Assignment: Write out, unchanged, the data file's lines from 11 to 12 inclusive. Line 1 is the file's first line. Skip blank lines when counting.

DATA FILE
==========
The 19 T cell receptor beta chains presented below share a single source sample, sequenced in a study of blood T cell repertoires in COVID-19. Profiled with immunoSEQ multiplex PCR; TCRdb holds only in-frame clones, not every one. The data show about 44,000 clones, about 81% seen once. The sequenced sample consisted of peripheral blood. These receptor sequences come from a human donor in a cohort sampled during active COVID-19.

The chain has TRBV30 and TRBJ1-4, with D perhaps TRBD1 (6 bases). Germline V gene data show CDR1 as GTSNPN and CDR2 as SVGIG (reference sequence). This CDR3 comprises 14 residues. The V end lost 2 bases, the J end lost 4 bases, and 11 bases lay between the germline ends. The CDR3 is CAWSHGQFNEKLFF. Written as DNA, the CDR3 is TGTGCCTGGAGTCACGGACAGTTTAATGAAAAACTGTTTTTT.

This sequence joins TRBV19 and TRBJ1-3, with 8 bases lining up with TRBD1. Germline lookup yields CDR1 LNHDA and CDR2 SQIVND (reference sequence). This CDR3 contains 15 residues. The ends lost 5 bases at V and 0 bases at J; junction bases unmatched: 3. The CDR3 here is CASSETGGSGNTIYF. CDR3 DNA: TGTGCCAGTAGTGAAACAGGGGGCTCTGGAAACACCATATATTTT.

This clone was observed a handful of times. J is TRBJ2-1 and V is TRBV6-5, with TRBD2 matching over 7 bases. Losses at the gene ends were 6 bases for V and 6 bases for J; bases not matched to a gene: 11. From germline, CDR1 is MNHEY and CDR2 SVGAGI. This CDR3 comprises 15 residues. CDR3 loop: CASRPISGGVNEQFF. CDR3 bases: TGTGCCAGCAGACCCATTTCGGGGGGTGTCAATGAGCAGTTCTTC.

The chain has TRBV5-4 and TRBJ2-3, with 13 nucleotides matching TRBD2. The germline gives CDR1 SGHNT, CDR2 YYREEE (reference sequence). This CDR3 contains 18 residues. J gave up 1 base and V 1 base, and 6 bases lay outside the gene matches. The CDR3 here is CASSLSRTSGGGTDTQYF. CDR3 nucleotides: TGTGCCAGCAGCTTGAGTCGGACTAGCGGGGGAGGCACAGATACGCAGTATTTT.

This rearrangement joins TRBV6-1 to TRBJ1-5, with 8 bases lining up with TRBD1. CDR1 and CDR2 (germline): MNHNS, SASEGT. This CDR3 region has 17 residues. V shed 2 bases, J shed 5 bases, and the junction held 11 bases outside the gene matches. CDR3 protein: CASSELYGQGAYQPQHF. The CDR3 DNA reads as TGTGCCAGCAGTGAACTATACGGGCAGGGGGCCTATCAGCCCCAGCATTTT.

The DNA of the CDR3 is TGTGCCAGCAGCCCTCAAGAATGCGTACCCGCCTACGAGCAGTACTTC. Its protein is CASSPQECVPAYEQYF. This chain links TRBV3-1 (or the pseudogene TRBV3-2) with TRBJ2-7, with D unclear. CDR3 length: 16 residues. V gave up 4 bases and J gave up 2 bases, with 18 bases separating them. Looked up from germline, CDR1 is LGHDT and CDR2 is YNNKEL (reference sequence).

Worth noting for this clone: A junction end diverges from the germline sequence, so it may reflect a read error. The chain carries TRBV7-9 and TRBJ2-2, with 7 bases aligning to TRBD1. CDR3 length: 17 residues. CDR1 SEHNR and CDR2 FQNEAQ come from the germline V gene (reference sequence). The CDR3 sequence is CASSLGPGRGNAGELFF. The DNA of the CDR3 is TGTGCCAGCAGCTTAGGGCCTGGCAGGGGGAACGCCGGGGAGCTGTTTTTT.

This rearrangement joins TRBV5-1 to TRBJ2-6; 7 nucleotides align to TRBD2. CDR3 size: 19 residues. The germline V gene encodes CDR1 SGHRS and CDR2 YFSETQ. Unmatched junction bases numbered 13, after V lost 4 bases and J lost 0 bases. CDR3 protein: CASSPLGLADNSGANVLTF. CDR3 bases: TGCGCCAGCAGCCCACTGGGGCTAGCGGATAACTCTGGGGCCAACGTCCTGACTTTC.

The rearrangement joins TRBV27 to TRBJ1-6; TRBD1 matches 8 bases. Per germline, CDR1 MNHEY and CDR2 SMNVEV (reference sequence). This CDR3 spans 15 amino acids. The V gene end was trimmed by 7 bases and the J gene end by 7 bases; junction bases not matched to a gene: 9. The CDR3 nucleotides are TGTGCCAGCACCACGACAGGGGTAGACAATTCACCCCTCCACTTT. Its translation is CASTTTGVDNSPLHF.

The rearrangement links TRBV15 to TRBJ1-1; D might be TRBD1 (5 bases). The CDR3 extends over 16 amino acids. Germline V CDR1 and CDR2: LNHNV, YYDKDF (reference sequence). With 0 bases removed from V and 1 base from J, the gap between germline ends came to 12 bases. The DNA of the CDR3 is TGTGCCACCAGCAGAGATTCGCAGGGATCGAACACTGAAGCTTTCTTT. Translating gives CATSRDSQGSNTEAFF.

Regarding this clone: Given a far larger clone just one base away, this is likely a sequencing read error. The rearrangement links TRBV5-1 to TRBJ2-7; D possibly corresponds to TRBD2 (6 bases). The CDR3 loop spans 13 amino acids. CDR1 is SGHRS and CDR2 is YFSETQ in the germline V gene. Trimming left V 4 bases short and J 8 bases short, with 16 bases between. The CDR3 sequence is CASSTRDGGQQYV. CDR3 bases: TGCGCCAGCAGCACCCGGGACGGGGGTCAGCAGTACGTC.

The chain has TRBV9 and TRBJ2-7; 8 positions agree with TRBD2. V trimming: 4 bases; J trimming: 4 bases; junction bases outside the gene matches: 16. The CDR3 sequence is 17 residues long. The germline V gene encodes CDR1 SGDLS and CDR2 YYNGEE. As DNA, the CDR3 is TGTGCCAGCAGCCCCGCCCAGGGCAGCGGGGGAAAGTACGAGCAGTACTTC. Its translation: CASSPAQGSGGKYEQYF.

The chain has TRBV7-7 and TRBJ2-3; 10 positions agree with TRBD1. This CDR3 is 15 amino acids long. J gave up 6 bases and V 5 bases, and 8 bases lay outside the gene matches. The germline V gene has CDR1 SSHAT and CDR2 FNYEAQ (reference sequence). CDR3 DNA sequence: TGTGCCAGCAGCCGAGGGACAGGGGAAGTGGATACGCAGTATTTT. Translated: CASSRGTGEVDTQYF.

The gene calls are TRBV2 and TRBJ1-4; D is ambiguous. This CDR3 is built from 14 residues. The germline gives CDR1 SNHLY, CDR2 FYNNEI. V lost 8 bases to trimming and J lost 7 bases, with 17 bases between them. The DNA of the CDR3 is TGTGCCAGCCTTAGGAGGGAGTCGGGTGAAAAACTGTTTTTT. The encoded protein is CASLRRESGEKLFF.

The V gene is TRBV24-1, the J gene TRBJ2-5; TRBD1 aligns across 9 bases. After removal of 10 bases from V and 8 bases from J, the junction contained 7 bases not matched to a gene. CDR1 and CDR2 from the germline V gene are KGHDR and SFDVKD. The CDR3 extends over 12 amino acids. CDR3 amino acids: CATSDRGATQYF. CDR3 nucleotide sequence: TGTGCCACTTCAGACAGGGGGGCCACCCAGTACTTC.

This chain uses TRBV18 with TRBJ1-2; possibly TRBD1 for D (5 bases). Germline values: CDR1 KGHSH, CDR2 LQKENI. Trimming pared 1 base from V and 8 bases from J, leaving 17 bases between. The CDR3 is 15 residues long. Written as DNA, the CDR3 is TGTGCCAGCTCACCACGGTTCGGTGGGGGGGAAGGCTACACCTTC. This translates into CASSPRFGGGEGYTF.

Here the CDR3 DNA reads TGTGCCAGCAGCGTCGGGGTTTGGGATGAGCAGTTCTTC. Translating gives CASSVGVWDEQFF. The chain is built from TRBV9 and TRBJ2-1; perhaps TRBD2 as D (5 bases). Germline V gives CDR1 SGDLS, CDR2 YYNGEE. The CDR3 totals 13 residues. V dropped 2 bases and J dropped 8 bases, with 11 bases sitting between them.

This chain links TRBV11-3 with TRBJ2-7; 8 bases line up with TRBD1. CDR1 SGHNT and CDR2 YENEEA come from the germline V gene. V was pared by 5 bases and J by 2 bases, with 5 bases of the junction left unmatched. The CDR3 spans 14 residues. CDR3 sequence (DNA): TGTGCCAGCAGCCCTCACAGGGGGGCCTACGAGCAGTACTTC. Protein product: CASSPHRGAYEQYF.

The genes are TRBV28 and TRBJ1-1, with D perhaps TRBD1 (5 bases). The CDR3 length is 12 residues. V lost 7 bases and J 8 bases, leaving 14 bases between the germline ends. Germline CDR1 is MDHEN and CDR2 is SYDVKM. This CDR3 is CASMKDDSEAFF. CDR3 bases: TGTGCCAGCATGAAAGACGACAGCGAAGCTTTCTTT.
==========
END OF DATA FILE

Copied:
The rearrangement links TRBV15 to TRBJ1-1; D might be TRBD1 (5 bases). The CDR3 extends over 16 amino acids. Germline V CDR1 and CDR2: LNHNV, YYDKDF (reference sequence). With 0 bases removed from V and 1 base from J, the gap between germline ends came to 12 bases. The DNA of the CDR3 is TGTGCCACCAGCAGAGATTCGCAGGGATCGAACACTGAAGCTTTCTTT. Translating gives CATSRDSQGSNTEAFF.

Regarding this clone: Given a far larger clone just one base away, this is likely a sequencing read error. The rearrangement links TRBV5-1 to TRBJ2-7; D possibly corresponds to TRBD2 (6 bases). The CDR3 loop spans 13 amino acids. CDR1 is SGHRS and CDR2 is YFSETQ in the germline V gene. Trimming left V 4 bases short and J 8 bases short, with 16 bases between. The CDR3 sequence is CASSTRDGGQQYV. CDR3 bases: TGCGCCAGCAGCACCCGGGACGGGGGTCAGCAGTACGTC.